Well, according to UK news reports, IE6 will be lingering for a while longer, at least in the UK government.
Responding to a petition started by a web site design company which asked the new Prime Minister David Cameron to encourage the government to upgrade, the government instead said IE6 was just fine for its needs.
Indeed, a fully patched IE6 was sufficiently secure for government operations, and that there was no evidence that more recent browsers were more secure.
Furthermore, the Telegraph quotes the the government as saying:
"It is not straightforward for government departments to upgrade IE versions on their systems... Upgrading these systems to IE8 can be a very large operation, taking weeks to test and roll out to all users."
"To test all the web applications currently used by government departments can take months, at significant potential cost to the taxpayer. It is therefore more cost effective in many cases to continue to use IE6 and rely on other measures, such as firewalls and malware scanning software, to further protect public sector Internet users."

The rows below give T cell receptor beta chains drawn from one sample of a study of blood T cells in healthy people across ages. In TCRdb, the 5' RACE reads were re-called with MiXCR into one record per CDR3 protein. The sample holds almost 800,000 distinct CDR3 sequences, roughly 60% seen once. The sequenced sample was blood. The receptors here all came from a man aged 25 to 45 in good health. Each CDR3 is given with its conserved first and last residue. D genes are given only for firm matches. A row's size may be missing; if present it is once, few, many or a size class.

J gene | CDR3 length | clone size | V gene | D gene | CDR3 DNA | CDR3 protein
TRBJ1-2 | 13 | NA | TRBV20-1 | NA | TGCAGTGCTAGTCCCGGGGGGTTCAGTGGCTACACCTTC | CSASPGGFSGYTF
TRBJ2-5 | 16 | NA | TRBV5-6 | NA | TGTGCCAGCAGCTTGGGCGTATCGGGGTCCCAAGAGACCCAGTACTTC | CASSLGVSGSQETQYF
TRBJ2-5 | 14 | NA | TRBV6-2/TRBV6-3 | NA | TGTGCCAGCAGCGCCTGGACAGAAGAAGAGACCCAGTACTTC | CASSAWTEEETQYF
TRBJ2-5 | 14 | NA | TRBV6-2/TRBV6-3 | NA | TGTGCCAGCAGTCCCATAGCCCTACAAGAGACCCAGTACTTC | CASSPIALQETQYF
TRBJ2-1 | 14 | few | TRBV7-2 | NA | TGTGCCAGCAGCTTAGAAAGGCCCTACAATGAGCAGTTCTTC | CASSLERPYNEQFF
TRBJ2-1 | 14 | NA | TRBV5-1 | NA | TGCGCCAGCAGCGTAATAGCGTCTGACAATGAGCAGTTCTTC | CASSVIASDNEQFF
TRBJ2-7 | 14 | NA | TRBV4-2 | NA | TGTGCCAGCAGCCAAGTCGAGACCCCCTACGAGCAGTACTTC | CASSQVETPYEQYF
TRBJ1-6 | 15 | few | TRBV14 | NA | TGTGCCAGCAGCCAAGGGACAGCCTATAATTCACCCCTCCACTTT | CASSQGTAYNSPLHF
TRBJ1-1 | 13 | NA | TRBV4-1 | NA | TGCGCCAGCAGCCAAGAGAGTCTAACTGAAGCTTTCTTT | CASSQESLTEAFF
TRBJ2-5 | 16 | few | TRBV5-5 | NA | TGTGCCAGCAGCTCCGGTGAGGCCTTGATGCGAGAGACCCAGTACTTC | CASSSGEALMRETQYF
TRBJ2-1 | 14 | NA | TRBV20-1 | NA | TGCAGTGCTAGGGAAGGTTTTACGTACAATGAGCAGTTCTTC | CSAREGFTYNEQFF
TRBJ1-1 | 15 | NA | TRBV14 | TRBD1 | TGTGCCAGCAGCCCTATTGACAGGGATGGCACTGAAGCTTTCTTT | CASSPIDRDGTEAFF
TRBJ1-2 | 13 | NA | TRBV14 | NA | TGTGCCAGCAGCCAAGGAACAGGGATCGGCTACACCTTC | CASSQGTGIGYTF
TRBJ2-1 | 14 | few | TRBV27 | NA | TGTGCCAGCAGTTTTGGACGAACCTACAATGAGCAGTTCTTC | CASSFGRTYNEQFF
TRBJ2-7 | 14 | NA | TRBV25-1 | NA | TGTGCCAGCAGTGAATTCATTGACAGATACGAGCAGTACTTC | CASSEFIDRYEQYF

"The Government continues to work with Microsoft and other Internet browser suppliers to understand the security of the products used by the Government, including Internet Explorer and we welcome the work that Microsoft are continuing do on delivering security solutions which are deployed as quickly as possible to all Internet Explorer users."
One wonders how the UK government ever convinced itself to upgrade from the Colossus.
Robert N. Charette is a Contributing Editor to IEEE Spectrum and an acknowledged international authority on information technology and systems risk management. A self-described “risk ecologist,” he is interested in the intersections of business, political, technological, and societal risks. Charette is an award-winning author of multiple books and numerous articles on the subjects of risk management, project and program management, innovation, and entrepreneurship. A Life Senior Member of the IEEE, Charette was a recipient of the IEEE Computer Society’s Golden Core Award in 2008.